Ex-chief of Chinese insurer Anbang jailed for 18 years

Ex-chief of Chinese insurer Anbang jailed for 18 years

Ex-chief of Chinese insurer Anbang jailed for 18 years

The former head of China's embattled insurance and financial giant Anbang has been jailed for 18 years for corruption and fraud.

Wu, 51, has also been deprived of his political rights for four years, while the court has confiscated properties worth 10.5 billion yuan ($1.65 billion).

During his one-day trial in March, the court revealed that the funds were transferred to companies Wu controlled for investment overseas, to pay down debts, or "personally squandered".

He was detained past year and regulators seized control of Anbang in February.

Anbang started as a vehicle insurance company in 2004 and has since become one of the biggest insurers in China.

The court found that over six years, Wu had "instructed others to adopt fraudulent financial statements, disclose false information, falsely increase capital, falsified solvency, made false report or concealed premium incomes, and defrauded the regulatory agencies and the public".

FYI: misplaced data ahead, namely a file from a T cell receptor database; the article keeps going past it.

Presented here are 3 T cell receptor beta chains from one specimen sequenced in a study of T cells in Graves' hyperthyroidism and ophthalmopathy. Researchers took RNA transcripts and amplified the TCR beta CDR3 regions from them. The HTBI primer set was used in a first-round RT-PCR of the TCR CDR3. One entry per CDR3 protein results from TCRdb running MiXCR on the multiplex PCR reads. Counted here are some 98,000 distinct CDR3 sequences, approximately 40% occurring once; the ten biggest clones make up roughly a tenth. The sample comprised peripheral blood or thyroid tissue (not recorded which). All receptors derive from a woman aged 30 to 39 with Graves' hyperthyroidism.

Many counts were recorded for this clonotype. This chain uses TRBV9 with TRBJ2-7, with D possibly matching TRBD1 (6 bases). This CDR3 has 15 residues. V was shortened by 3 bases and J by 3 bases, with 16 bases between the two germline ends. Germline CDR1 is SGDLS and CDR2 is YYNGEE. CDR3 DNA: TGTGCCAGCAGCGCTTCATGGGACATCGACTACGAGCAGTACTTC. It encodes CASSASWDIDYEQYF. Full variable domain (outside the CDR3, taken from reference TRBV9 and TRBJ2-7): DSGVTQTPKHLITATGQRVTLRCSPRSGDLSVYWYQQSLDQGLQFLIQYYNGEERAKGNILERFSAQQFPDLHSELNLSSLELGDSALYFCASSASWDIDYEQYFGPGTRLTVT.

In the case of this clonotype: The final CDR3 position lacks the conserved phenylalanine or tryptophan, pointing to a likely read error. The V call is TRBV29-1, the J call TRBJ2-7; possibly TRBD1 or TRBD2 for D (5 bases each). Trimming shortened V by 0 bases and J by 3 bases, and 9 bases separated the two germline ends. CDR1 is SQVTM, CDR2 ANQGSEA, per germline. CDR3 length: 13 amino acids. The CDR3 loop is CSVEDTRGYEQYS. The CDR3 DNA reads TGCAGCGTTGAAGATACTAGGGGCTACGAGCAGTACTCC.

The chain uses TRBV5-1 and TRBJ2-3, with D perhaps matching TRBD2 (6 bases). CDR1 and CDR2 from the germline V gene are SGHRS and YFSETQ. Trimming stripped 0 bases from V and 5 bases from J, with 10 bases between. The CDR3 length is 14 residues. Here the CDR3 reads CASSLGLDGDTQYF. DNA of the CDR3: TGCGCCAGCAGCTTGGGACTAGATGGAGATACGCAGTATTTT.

Anbang gained global recognition in 2014 with the purchase of New York's Waldorf Astoria hotel, and went on to snap up marquee assets around the world before landing in the cross hairs of the Chinese regulators past year.

A view of the headquarters of Anbang Insurance Group in Beijing, China, on February 23, 2018.

Xinhua said Wu used more than 100 companies under his control to manage funds, and authorities later recovered bank savings, real estate and other assets.

Wu Xiaohui was first held by police in June 2017.

Anbang is known internationally for its global acquisition spree, kicked off with the Waldorf Astoria deal.

Wu had links to USA presidential adviser Jared Kushner, the son-in-law of President Donald Trump, and reportedly met with Wu in November 2016, shortly after Trump won the election.

Speculation is rife over possible sales of Anbang's assets, which, in addition to the Waldorf Astoria New York hotel - purchased for nearly $2 billion - include Dutch insurer Vivat NV, the San Francisco Westin St. Francis, and hotels, real estate and insurance holdings in Canada, Belgium and South Korea.

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